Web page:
the Week of Proper 3 / Ordinary 8
Hastings' Dictionary of the New Testament
This term is employed by Authorized Version with considerable frequency to render the group of words καυχᾶσθαι, καύχησις, καύχημα. They are found about 40 times in Septuagint , and about 60 times in the NT (exclusively in St. Paul’s Epistles, except Hebrews 3:6, James 1:9; James 4:16). The forms ἐγκαυχᾶσθαι (2 Thessalonians 1:4) and κατακαυξᾶσθαι (Romans 11:18, James 3:14) are also found. The group belongs to what Lightfoot (Com. on Philippians 3:5) calls ‘the tumultuous eagerness of the Apostle’s earlier style’; the words appear most frequently in 2 Cor., where personal feeling is deeply stirred. Whereas in Authorized Version they are rendered by ‘boasting’ and ‘glorying’ in about equal proportions, in Revised Version ‘boasting’ has almost completely disappeared, and ‘glorying’ is found instead. The only place where ‘boast’ is now found is in James 3:5 -‘the tongue also is a little member and boasteth great things’; but here the verb is not καυχᾶται but αὐχεῖ, and the idea ‘is properly to stretch the neck and hold up the head in pride, and hence to speak with proud confidence’ (Hort, ad loc.). ‘Boastful’ still appears twice in Revised Version (Romans 1:30, 2 Timothy 3:2, taking the place of Authorized Version ‘boasters,’ and is the equivalent of ἀλαζών, the abstract noun ἀλαζονεία being rendered in James 4:16 ‘vaunting’ and in 1 John 2:16 ‘vainglory,’ the only two places where it occurs. The ἀλαζών (‘boastful’) has evil associations in both passages-in Romans 1:30 with those who have been given over to a reprobate mind, and in 2 Timothy 3:2 with the ‘proud,’ blasphemers, and such like. Similarly ἀλαζονεία is found in Patristic literature in lists of vices and corrupt practices-in Didache (v. 1) along with ‘self-will,’ ‘covetousness,’ and others; in 1 Clem. xxxv. 5 bracketed with ὑπερηφανία, ‘pride,’ in such a list; and in Ep. to Diognetus (iv. 6) in conjunction with πολυπραγμοσύνη, ‘meddlesomeness.’ Aristotle saw in the ἀλαζών, ‘not merely one making unseemly display of things which he actually possesses, but vaunting himself in those which he does not possess’ (quoted in Trench, Synonyms of NT8, Lond. 1876, p. 96). In no such category could St. Paul be placed when he speaks of himself, using καυχᾶσθαι or its cognates, as ‘boasting’ (2 Corinthians 7:14; 2 Corinthians 8:24; 2 Corinthians 9:4), The Revised Version , however, has replaced the word by ‘glorying,’ except in some cases where it uses ‘rejoicing’ (Romans 5:2; Romans 5:11, but in James 4:16 ‘rejoice’ of Authorized Version has also given place to ‘glory’). ‘Glorying’ (or ‘boasting’) ‘in the law,’ or ‘in works’ as a ground of acceptance with God, or ‘in men’ as watchwords of sects or parties, is condemned by St Paul (Romans 3:27, Ephesians 2:9, 1 Corinthians 3:21). But the word expresses well the high level at which he lived, exulting in Christ Jesus. He gloried in the Cress (Galatians 6:14), in free grace (Romans 5:11), in an approving conscience (2 Corinthians 1:12), in his independence as an apostle (2 Corinthians 11:10), in his convert (2 Thessalonians 1:4), and above all in Christ Jesus (Romans 15:17) and in God (1 Corinthians 1:31), in the spirit of the Psalmist (Psalms 44:8), and of the Prophet (Jeremiah 9:23) who said in the name of God, ‘Let not the wise man glory in his wisdom … but let him that glorieth glory in this, that he understandeth, and knoweth me, that I am the Lord.’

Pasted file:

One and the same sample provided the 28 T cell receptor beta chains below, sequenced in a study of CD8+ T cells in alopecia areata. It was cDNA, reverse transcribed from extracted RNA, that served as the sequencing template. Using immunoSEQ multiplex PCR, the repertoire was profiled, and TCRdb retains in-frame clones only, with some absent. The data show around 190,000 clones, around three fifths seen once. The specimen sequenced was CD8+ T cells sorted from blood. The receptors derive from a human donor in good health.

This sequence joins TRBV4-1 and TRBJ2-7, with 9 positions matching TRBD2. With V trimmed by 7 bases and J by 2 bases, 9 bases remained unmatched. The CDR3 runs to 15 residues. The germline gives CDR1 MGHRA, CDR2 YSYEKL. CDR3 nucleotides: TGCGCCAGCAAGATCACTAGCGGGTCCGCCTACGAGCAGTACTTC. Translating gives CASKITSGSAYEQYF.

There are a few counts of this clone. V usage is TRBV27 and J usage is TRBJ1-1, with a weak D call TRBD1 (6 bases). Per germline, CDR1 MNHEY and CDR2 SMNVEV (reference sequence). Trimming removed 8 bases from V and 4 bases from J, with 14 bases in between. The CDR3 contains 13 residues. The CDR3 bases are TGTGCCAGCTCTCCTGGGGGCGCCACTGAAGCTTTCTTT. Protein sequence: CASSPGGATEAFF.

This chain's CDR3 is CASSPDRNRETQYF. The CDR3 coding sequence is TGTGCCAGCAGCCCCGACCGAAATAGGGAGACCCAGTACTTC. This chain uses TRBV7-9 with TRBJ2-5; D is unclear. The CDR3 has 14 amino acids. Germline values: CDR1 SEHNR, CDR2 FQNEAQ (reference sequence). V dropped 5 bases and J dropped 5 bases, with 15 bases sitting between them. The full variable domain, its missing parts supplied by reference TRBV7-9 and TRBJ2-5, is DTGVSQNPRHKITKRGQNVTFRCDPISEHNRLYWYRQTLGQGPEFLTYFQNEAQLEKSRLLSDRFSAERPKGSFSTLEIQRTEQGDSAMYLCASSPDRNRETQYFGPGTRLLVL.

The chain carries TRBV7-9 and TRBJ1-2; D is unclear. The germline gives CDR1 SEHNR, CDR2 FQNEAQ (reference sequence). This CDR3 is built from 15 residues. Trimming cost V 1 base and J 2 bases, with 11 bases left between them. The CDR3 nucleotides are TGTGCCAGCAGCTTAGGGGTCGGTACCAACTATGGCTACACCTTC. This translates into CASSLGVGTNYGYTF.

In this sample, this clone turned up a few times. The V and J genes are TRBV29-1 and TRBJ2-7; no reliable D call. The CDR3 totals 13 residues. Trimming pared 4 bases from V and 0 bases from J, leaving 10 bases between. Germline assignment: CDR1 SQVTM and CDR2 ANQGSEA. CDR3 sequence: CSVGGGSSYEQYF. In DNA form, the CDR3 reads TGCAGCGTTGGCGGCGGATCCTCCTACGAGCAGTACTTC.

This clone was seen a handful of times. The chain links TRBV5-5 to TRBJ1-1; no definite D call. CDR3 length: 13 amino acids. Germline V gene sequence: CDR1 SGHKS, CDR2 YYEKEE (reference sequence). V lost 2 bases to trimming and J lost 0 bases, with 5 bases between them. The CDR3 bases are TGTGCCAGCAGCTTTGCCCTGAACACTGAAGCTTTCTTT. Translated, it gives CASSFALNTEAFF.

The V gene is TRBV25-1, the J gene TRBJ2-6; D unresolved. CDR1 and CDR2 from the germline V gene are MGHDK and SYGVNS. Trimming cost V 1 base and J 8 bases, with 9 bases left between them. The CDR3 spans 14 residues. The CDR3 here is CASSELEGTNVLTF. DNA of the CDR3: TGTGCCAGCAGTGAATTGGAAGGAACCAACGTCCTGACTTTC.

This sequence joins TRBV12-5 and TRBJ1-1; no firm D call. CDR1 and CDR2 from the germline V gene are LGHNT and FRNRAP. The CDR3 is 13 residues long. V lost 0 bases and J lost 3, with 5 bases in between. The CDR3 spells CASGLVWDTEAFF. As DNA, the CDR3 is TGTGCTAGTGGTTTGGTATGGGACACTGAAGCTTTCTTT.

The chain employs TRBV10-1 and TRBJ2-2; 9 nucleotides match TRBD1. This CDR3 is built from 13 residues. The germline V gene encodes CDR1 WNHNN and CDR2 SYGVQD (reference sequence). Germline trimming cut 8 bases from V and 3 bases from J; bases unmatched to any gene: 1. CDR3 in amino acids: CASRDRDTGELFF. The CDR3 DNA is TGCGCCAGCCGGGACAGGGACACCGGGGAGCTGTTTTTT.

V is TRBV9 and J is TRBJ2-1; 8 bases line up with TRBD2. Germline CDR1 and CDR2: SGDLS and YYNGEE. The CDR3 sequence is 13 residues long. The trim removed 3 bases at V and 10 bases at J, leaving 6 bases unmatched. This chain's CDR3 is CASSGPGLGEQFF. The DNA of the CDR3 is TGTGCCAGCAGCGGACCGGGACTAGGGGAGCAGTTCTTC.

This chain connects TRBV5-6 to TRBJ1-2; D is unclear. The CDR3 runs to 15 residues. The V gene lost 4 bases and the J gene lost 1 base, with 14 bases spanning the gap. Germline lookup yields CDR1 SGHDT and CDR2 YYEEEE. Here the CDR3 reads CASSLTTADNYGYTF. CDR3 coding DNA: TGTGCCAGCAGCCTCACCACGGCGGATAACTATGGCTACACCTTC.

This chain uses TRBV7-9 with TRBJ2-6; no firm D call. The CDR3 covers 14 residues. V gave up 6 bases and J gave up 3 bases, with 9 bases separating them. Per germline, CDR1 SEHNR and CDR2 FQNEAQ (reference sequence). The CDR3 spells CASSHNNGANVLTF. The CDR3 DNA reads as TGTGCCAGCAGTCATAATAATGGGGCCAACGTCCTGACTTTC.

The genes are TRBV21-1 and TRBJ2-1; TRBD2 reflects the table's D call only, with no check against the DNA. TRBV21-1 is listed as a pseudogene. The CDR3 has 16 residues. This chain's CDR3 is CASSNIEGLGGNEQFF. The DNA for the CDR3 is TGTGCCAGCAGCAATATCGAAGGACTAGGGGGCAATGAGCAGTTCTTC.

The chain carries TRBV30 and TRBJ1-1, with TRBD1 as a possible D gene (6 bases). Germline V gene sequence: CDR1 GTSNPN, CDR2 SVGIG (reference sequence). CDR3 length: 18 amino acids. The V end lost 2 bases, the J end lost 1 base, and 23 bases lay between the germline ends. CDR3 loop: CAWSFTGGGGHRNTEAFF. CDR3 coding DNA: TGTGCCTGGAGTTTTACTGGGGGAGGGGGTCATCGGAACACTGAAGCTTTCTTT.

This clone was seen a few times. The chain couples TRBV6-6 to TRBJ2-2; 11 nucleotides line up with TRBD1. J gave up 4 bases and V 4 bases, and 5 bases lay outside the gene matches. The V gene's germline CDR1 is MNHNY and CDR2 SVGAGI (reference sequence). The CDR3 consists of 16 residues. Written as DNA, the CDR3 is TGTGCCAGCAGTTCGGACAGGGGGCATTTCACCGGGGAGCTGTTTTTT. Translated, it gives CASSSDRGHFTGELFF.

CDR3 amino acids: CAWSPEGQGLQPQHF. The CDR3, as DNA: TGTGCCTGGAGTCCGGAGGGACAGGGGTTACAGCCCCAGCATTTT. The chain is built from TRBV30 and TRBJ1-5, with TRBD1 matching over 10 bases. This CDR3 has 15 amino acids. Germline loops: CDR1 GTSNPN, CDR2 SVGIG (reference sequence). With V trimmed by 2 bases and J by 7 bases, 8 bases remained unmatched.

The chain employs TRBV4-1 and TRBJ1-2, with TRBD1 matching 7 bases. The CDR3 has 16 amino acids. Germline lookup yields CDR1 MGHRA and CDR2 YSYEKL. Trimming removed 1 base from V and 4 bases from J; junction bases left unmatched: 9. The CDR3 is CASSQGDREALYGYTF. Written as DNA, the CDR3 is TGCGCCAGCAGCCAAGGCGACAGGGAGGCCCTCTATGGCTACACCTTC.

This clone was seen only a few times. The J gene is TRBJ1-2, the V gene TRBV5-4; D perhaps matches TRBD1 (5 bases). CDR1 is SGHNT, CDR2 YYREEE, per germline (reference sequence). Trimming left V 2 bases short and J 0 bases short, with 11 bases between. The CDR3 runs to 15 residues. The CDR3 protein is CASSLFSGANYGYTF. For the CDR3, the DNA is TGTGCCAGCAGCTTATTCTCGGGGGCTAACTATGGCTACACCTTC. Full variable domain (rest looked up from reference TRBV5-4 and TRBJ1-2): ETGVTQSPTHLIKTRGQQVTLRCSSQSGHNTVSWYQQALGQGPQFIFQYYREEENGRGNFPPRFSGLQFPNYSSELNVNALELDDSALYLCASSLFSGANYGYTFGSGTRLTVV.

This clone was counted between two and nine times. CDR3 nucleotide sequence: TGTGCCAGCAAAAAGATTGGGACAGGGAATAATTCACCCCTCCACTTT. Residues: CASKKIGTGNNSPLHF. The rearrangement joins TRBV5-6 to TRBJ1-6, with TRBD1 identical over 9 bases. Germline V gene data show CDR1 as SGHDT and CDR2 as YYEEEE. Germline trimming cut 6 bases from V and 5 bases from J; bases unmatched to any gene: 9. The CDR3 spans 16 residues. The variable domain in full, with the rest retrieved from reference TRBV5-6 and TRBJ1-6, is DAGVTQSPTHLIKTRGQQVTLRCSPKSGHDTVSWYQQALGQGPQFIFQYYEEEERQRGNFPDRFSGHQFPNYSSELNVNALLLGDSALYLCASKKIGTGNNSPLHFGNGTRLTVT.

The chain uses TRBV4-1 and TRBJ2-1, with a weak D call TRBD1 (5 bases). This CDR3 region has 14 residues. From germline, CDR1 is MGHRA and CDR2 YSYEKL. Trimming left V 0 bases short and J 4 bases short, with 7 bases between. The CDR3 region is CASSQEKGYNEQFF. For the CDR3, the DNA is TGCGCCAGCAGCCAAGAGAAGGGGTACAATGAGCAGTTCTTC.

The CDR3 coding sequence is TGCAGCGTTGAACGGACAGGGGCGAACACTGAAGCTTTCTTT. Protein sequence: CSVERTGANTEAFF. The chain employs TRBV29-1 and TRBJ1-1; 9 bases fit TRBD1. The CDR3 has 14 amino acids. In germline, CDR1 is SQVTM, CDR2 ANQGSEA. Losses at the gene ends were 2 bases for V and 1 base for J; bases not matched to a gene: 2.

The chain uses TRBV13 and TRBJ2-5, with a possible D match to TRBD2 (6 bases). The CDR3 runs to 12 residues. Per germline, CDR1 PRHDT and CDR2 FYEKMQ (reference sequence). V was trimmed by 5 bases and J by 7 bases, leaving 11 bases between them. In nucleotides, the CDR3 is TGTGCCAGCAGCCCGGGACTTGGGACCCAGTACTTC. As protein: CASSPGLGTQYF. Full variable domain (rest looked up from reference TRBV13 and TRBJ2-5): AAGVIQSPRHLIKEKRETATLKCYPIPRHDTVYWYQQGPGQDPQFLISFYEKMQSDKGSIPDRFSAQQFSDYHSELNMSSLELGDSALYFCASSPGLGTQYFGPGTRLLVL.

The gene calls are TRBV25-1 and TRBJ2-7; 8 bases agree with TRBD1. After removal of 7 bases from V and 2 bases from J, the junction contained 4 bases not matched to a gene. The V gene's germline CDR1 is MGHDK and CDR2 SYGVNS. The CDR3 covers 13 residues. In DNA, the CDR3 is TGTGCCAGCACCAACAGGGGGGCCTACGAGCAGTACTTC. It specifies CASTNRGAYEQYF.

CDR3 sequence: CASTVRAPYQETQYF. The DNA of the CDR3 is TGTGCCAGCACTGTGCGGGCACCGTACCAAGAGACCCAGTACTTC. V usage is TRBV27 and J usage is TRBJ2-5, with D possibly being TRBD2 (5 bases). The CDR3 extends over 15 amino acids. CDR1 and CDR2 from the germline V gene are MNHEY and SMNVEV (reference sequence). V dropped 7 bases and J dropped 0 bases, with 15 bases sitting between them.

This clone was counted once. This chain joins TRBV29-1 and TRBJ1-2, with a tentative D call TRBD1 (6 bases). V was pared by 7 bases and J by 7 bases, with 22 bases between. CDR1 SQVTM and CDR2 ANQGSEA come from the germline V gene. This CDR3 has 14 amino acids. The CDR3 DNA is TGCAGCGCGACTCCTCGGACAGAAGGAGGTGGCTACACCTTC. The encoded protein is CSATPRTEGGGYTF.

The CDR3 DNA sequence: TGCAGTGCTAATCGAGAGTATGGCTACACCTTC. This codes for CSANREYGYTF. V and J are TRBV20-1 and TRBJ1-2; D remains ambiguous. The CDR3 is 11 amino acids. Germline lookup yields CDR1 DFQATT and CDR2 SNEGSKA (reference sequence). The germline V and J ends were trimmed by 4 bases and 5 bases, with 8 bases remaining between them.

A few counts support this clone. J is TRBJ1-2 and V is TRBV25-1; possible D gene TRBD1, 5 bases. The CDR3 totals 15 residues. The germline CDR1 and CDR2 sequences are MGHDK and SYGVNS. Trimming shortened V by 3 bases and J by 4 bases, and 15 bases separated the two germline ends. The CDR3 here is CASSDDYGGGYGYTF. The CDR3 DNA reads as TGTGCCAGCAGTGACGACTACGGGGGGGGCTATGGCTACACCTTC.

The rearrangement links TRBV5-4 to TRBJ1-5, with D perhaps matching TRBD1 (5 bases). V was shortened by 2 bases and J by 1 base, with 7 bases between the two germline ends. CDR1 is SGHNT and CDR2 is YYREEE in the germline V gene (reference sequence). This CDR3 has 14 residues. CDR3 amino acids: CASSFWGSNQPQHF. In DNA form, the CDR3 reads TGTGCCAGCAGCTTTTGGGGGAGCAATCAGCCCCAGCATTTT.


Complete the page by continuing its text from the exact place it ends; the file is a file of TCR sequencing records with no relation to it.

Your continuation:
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Hastings, James. Entry for 'Boasting'. Hastings' Dictionary of the New Testament. https://www.studylight.org/​dictionaries/​eng/​hdn/​b/boasting.html. 1906-1918.